You don’t have to break out of prison or walk away from a road crew for prosecutors to charge you with violating Florida Statute 944.40, Escape:

“Any prisoner confined in, or released on furlough from, any prison, jail, private correctional facility, road camp, or other penal institution, whether operated by the state, a county, or a municipality, or operated under a contract with the state, a county, or a municipality, working upon the public roads, or being transported to or from a place of confinement who Escapes or attempts to Escape from such confinement…”

The law defines “prisoner” as “any person who is under civil or criminal arrest and in the lawful custody of any law enforcement official, or any person committed to or detained in any municipal or county jail or state prison, prison farm, or penitentiary, or to the custody of the department pursuant to lawful authority.” In other words, once law enforcement places you under arrest, you are considered to be a prisoner in their custody from that moment.

How Much Time does an Escape Charge Carry?

The sentence for fleeing with “the intent to avoid lawful confinement” is more confinement. Slipping away from custody – or attempting to – is a second-degree felony. A conviction results in up to 15 years in prison, which they add to any sentence you are already serving. The charge also carries a fine of up to $10,000.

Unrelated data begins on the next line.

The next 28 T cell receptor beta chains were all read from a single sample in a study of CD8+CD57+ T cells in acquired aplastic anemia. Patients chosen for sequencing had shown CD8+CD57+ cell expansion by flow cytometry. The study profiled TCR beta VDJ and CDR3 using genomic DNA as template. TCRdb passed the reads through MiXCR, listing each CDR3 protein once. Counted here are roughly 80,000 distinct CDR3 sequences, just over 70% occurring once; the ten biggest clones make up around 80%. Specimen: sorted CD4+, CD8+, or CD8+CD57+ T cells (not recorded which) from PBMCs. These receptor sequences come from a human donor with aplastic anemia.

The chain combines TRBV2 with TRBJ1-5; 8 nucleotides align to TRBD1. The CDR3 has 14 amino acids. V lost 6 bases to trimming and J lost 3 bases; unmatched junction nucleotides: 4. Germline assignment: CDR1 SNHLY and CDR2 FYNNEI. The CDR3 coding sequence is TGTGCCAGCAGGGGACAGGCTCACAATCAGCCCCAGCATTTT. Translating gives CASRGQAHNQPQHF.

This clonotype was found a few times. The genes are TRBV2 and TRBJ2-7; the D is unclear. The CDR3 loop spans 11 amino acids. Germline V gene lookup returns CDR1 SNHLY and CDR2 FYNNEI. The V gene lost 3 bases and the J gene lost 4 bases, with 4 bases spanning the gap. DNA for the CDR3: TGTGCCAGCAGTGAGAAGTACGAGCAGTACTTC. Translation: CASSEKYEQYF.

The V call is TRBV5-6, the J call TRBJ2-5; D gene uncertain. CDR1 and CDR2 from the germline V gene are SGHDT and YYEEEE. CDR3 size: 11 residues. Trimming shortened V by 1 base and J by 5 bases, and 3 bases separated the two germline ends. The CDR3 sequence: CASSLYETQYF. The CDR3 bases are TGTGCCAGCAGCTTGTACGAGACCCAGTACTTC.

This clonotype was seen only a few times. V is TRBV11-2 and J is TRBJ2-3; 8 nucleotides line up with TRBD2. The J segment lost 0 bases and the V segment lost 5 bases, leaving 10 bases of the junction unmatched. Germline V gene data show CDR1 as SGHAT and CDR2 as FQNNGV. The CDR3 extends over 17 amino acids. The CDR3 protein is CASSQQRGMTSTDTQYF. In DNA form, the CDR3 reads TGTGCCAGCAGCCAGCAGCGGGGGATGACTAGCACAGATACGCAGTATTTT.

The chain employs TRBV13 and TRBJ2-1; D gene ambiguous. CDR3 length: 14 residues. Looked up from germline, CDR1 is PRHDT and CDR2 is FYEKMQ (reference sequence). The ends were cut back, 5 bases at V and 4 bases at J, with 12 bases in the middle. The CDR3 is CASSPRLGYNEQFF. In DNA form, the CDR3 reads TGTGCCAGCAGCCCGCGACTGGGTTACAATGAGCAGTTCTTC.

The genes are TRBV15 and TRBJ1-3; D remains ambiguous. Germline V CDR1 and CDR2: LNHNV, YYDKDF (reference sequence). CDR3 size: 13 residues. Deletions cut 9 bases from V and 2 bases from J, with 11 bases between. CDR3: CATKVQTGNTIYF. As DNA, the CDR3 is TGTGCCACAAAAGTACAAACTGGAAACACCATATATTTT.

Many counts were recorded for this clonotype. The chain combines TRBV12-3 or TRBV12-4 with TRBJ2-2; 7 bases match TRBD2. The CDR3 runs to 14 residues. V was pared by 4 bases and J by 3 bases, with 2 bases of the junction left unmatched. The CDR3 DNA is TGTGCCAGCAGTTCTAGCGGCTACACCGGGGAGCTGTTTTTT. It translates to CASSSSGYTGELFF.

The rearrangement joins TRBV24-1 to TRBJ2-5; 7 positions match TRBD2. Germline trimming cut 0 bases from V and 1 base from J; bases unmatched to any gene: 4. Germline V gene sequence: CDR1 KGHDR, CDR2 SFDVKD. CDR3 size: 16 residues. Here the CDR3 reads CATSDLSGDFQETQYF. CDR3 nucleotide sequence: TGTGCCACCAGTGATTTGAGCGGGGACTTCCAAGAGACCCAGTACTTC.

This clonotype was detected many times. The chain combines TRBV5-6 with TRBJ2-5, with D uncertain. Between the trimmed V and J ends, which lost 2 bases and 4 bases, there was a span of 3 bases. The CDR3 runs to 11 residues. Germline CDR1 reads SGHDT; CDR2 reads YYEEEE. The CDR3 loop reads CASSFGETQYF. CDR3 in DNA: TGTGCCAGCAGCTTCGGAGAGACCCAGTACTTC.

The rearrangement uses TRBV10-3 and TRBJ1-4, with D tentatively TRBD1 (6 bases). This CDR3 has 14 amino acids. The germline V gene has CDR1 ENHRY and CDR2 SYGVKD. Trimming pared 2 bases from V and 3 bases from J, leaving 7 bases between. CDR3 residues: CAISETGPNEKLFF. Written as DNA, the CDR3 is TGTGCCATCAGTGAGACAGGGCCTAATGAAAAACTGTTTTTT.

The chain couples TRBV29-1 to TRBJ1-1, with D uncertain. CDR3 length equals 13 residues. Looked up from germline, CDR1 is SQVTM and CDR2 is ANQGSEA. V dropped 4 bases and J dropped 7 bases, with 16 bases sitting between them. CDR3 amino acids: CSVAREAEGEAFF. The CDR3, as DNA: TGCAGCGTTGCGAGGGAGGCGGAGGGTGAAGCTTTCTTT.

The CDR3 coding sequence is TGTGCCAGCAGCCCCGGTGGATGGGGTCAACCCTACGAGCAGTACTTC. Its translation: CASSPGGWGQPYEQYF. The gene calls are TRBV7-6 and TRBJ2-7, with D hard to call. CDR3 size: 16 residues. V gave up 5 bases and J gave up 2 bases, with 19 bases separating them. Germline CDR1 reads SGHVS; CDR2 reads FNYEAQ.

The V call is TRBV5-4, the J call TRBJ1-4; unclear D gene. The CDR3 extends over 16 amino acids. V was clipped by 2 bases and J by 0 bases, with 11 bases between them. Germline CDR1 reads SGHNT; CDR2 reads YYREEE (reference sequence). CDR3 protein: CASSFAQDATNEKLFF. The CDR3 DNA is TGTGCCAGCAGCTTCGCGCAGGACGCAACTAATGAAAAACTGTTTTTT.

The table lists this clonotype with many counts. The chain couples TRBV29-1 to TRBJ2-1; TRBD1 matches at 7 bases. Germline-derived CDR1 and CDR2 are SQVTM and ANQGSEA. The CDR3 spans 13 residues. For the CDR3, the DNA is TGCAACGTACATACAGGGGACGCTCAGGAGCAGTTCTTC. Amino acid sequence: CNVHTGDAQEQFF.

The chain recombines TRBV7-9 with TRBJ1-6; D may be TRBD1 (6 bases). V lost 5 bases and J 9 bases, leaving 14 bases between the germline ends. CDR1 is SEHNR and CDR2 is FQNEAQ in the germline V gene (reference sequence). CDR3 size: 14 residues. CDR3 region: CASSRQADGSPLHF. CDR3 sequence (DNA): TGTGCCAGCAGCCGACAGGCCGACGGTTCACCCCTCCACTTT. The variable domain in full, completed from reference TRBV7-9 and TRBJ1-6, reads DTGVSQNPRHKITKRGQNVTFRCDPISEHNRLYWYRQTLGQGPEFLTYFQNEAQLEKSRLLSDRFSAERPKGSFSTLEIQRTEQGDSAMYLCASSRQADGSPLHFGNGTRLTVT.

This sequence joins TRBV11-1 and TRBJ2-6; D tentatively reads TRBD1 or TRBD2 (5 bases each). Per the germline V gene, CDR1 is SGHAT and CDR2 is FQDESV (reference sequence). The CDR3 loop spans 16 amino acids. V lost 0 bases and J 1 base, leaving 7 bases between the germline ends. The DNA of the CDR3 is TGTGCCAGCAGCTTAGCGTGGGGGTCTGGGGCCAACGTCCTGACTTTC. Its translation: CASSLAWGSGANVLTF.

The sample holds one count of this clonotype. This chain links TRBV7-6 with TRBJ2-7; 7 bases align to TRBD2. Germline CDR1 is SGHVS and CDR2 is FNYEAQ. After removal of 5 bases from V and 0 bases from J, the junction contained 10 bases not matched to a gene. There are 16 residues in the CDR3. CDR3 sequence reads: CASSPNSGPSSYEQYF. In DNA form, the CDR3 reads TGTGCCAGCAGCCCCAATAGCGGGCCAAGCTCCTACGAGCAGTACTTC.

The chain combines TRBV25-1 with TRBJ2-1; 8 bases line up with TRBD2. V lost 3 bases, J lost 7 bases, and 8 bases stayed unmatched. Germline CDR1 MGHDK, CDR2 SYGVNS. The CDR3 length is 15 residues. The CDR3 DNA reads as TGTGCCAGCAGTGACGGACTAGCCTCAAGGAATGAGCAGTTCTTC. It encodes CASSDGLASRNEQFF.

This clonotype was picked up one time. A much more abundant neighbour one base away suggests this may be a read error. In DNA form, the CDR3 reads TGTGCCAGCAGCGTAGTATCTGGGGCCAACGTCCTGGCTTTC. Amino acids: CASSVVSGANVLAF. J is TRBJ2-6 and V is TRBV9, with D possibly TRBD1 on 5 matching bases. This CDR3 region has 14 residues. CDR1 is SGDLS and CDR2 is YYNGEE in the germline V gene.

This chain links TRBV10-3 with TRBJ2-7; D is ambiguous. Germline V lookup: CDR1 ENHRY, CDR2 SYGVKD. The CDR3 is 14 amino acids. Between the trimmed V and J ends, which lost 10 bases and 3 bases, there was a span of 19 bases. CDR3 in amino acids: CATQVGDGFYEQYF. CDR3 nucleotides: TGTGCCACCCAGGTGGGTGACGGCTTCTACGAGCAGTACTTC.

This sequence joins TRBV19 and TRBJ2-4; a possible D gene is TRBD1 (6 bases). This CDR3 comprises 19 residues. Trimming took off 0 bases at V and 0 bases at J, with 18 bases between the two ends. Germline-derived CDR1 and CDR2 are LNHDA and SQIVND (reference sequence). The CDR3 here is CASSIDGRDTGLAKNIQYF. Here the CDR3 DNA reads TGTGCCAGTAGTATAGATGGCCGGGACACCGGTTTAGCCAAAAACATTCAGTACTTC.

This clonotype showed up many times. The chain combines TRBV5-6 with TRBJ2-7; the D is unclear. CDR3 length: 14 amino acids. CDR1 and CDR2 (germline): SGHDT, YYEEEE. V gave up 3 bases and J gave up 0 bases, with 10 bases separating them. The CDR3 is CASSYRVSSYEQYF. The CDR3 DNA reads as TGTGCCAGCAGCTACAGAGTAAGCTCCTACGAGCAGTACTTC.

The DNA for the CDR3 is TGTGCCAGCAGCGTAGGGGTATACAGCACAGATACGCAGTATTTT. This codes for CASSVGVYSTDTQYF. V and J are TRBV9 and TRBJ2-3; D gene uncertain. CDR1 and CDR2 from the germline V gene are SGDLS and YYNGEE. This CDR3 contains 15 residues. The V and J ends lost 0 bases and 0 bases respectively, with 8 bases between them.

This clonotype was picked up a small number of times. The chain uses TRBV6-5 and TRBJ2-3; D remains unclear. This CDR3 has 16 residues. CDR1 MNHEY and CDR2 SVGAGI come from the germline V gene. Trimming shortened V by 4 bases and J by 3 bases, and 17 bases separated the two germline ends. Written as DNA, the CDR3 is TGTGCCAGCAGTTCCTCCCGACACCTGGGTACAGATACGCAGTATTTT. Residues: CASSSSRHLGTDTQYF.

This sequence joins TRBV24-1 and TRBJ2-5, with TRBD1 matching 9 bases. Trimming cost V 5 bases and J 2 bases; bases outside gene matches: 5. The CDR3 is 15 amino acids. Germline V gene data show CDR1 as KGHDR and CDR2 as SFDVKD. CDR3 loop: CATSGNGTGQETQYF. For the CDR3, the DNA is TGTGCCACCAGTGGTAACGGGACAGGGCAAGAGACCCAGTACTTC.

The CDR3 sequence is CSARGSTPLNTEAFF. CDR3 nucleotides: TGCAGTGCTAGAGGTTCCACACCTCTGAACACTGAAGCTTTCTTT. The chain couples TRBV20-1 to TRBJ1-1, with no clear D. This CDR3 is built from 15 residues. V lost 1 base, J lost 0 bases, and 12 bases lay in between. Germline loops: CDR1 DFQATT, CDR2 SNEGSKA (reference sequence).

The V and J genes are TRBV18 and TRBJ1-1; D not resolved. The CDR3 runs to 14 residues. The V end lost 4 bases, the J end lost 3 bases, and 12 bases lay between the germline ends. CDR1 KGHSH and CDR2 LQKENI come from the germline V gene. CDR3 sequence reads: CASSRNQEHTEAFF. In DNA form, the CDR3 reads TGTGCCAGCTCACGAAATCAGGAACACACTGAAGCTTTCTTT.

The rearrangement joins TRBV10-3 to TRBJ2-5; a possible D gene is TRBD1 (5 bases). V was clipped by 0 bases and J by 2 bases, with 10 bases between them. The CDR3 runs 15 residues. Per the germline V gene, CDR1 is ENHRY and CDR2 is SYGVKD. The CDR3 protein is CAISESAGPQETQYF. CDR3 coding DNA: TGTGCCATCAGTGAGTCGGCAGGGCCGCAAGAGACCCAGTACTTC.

Also, a conviction on Escape charges on your criminal record increases the penalty for a future conviction. Under Florida Sentencing Guidelines, Escape is a Legal Status Violation, which adds points to your Sentencing Scorecard. An Escape from a Juvenile Facility or AidingorAssistinganEscapeis a third-degree felony. The sentence is up to five years in prison and a fine of up to $5,000.

Police can charge anyone who helps an escaped person with violating Florida Statute 944.46:

Harboring, concealing, aiding escaped prisoners, which is also a third-degree felony.

Defense Against Florida Escape Charges

An expert criminal defense attorney knows that the letter of the law matters. Skillful interpretation of the wording of a statute can make all the difference for a criminal defendant facing harsh penalties.

For instance, the Escape statute specifically uses the words “lawful confinement” and “lawful arrest.” Police have to fulfill several requirements for an arrest to be considered valid. For example, an officer has to effectively communicate to a suspect that he is under arrest – not merely being detained. A Florida Appeals Court threw out a charge of Escape because the officer did not properly arrest the defendant.

A diligent criminal defense lawyer conducts a thorough investigation of your case and builds a strong defense based on the specific circumstances unique to your situation. If you’re facing criminal charges in Florida, you need a smart, tough, and aggressive defense. Consider the Orlando Criminal Defense Attorneys at Rivas Law. Call 407-644-2466 to talk to a lawyer and discuss your options.

Crimes Against Law Enforcement defense attorney

Accessory After the Fact

Helping someone evade justice after they’ve committed a crime violates Florida Statute 777.03, which makes you an Accessory After the Fact.

Assault or Battery of Law Enforcement Officers

If you put up a fight while the cops are trying to take you in, you’ll likely get charged – at the very least – with Assault and/or Battery of a law enforcement officer.


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